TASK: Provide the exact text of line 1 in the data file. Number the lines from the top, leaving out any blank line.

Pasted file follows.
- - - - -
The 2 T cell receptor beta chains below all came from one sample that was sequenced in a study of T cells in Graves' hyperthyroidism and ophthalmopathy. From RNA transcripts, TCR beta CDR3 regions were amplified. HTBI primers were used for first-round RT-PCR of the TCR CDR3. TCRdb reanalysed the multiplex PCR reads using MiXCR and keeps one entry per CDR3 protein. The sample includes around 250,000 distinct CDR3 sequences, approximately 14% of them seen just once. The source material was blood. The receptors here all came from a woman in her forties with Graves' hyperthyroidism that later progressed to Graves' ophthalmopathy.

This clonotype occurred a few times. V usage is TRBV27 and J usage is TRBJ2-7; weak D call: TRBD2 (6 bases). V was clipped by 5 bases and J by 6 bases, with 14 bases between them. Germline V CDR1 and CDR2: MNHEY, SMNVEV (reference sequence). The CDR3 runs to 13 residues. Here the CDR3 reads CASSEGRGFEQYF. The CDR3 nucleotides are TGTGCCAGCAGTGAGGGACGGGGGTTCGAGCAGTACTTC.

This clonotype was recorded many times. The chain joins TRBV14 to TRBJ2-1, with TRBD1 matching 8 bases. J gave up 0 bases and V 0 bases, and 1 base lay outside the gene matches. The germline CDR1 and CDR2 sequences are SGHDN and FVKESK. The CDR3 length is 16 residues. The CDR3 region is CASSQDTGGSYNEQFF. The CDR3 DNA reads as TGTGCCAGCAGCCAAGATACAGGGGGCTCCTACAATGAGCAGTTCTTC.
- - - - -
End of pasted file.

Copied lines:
The 2 T cell receptor beta chains below all came from one sample that was sequenced in a study of T cells in Graves' hyperthyroidism and ophthalmopathy. From RNA transcripts, TCR beta CDR3 regions were amplified. HTBI primers were used for first-round RT-PCR of the TCR CDR3. TCRdb reanalysed the multiplex PCR reads using MiXCR and keeps one entry per CDR3 protein. The sample includes around 250,000 distinct CDR3 sequences, approximately 14% of them seen just once. The source material was blood. The receptors here all came from a woman in her forties with Graves' hyperthyroidism that later progressed to Graves' ophthalmopathy.